I went to the theatre slightly apprehensive as I wasn’t quite sure what to make of a musical with a cast consisting of an ex Eastenders actress and the winner of a pop star reality show. Most shows that go down the route of having famous faces as their headline stars tend to go down badly, but it is safe to say that Cabaret has done the complete opposite, offering an excellent rendition of the Kander and Ebb classic, Cabaret!
Cabaret takes place in Berlin, Germany, during 1930 and 1931 depicting the uprising of the Nazi’s and the unfortunate demise of cabaret with many directors and performers of cabaret actually being taken to concentration camps. This does not mean, however, that Cabaret is a morbid and depressing story – it is a show of great comedy, flamboyance and love.
Will Young does a fantastic job in catching the audiences’ attention and making them focus solely on him while cast and crew work in the background creating a phenomenal set. It was the job of an MC in cabaret to show wit and be masters of improvisation and Young’s depiction of Emcee, the MC at The Kit Kat Club draws you in to a false feeling of truly being at the cabaret. Young also adds an excellent comedic value to the performance and I sit waiting for his next arrival.
Young plays an excellent transition between scenes, and this brings me on the point of how amazing the scenery and lighting was for the performance. Space was used excellently and, although simple, the set depicted mood and setting brilliantly. The use of cast members to move pieces of set, limiting members of crew on stage, truly creates the ambiance of this being a trip to the cabaret as opposed to a trip to see a musical at The Mayflower. The transitions are slick and I only noticed a few problems in the symmetry of set and the movement during one number but apart from this you could not fault the work of the design and technical team. The lighting compliments the set with bright bulbs used where appropriate.
To add to the feel of being at the cabaret the band were situated behind a movable screen and were only uncovered when scenes took place in The Kit Kat Club. This takes away the fourth wall and draws the audience in to the performance. In the words of Emcee ‘even the orchestra are beautiful’. At times there were a few sound issues with Young’s voice being drowned out at the beginning but this was soon rectified and was fine throughout the rest of the performance.
Michelle Ryan was the only person who disappointed me slightly. There is no doubt that her acting skills are excellent but I believe her lack in vocal talents were shown in places. I expected a lot more from her rendition of Maybe This Time but she redeemed herself when she sang Cabaret as she belts out many a note. I cannot fault her ability to portray the character of Sally Bowles I just wish her vocals were slightly stronger and in places it did look like she was lip syncing although this cannot be confirmed. I don’t know if the reason for being so critical of her performance is due to the familiarity of her Eastenders character but I do believe this detracts from simply analysing her performance on the night. She did please the crowd and received a tremendous cheer in the finale.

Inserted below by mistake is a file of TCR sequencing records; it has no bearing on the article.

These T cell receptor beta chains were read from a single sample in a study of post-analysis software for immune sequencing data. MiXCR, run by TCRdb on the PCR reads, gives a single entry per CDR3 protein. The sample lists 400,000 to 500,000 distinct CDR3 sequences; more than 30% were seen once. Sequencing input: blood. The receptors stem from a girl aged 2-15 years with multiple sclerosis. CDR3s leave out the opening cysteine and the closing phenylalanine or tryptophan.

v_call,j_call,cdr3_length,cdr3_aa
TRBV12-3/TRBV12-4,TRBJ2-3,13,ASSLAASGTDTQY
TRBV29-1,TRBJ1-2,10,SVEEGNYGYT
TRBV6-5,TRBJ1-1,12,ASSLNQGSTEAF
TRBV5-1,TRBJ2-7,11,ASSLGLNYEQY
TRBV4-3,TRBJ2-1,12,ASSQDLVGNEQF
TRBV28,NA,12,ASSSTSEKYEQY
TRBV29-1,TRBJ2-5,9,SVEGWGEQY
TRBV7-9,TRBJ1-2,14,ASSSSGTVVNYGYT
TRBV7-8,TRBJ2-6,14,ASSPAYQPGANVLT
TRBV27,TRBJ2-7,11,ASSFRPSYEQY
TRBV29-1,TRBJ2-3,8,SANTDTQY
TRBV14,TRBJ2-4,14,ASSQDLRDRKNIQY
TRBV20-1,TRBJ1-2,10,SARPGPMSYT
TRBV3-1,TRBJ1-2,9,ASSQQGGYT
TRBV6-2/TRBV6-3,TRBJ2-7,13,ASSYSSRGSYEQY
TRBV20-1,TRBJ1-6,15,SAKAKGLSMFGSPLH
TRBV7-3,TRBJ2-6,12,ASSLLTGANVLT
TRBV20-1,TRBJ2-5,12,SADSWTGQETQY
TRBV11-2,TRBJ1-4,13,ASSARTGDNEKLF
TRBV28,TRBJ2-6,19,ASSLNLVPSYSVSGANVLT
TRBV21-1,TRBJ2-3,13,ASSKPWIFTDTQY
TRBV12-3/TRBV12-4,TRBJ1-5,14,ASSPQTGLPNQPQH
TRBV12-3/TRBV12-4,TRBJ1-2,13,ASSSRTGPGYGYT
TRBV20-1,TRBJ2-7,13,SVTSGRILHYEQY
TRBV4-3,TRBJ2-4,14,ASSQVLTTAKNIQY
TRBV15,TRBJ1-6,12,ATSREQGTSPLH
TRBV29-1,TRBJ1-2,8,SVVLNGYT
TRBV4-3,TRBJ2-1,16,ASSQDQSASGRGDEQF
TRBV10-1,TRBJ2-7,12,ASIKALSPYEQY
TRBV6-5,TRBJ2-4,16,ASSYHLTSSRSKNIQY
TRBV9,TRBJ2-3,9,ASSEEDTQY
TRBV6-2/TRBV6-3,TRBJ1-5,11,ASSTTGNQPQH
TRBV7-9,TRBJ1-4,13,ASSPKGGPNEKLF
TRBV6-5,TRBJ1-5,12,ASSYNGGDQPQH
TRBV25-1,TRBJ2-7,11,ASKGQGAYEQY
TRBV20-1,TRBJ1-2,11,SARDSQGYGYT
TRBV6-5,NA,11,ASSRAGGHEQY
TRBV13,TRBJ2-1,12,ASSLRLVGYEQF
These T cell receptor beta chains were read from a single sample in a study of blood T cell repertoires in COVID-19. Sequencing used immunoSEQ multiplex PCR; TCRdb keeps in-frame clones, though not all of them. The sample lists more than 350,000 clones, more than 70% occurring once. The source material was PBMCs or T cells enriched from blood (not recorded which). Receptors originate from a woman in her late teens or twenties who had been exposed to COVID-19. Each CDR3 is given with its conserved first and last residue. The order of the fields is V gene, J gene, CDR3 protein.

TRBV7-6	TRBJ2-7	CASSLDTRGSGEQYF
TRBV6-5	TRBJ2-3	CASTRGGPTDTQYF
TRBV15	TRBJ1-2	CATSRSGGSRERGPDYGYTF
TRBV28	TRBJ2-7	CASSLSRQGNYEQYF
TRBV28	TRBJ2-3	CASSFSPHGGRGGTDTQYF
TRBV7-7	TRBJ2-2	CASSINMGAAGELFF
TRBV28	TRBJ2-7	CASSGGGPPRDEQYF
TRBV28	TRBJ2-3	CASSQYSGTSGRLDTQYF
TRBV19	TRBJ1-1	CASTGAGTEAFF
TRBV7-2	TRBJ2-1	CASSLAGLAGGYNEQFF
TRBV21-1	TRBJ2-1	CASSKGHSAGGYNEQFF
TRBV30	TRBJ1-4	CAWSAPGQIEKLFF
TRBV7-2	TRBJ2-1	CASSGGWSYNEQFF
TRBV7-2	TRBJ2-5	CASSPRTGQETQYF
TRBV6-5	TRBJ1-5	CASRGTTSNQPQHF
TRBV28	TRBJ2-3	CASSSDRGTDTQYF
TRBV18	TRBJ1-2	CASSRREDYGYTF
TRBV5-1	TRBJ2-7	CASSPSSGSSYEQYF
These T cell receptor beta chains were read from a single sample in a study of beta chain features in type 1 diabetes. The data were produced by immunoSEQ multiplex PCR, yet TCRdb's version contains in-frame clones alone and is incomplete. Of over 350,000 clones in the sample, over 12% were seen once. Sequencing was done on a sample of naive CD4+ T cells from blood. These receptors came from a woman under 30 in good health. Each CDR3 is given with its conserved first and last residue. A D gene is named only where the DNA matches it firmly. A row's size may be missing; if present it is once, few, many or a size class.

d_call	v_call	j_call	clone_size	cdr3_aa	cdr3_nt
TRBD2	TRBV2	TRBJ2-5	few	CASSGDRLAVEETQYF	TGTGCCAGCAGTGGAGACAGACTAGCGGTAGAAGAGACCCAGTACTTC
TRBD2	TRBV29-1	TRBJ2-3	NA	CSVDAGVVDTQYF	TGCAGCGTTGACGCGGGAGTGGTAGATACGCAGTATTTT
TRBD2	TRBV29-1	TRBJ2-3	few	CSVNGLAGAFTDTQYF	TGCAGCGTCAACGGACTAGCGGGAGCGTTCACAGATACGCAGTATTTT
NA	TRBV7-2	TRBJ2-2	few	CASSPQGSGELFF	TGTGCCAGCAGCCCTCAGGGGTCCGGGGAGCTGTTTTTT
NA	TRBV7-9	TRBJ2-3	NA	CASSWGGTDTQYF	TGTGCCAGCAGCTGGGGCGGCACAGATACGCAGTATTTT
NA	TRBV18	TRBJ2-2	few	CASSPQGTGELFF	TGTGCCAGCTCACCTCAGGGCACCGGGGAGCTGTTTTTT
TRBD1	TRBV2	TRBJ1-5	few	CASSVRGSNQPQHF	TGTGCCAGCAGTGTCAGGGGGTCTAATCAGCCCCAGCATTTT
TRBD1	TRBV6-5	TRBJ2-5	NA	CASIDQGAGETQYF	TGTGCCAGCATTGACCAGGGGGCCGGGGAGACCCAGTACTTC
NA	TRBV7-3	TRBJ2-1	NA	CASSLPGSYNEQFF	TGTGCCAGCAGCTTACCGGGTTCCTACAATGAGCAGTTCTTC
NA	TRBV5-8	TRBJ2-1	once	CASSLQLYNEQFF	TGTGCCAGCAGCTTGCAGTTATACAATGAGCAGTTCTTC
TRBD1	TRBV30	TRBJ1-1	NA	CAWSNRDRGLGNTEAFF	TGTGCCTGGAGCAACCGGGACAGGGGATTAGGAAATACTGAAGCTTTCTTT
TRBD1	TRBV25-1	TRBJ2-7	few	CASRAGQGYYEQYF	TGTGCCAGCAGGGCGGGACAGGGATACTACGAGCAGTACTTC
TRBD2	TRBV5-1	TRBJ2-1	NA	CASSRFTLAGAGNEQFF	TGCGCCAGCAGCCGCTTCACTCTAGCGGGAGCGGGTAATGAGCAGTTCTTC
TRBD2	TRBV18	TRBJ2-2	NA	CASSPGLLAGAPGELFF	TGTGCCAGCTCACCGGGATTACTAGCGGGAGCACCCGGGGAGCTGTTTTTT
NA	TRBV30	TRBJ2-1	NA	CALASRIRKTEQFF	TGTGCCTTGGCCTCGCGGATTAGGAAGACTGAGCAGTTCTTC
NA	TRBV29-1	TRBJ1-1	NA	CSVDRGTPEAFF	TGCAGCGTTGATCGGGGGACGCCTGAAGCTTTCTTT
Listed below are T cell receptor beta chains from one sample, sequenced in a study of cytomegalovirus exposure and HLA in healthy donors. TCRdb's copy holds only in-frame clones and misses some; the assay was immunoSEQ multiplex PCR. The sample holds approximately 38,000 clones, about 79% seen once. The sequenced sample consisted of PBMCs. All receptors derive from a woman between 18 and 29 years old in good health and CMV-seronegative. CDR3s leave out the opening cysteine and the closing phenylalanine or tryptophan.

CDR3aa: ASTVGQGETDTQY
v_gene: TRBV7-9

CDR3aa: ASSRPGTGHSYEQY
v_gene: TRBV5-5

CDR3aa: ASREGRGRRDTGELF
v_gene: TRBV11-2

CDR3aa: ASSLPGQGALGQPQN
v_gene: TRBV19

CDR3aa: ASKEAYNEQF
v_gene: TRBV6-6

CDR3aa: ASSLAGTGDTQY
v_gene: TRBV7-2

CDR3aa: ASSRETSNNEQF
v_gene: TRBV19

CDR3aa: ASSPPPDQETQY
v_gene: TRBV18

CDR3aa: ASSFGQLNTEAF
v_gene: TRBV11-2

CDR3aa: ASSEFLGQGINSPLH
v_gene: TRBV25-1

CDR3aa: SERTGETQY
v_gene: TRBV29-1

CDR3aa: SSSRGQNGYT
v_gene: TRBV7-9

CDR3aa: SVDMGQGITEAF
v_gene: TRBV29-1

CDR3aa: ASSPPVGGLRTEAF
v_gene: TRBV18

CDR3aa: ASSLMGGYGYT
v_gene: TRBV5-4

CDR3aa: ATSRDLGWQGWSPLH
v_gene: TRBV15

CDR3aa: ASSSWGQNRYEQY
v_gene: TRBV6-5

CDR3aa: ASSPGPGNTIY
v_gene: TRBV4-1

I can safely say that this was a well structured performance with little fault. I wanted more from the accents but you can understand the difficulty in singing with the German accent. It was actually Will Young who had the best accent from the whole cast. A mention must go to Sian Phillips for playing the instantly loveable Fraulein Schneider and I admire her portrayal of a lonely widow who just so happens to fall in love with someone society does not accept. Cabaret touches on some sensitive areas but this is done well and is depicted well as to not cause offence to any member of the audience.
Cabaret has a limited run at The Mayflower Southampton with performances carrying on until 8th September 2012. It then moves directly to the Savoy Theatre for a limited run on the West End stage. Knowing this, my expectations were high when I entered the theatre and I did not leave disappointed. Cast and crew worked effortlessly to produce a marvellous piece of musical theatre and I urge everyone to see it before it’s too late.
Tickets can be purchased from The Mayflower Box Office or on their website and Cabaret’s run ends on 8th September 2012.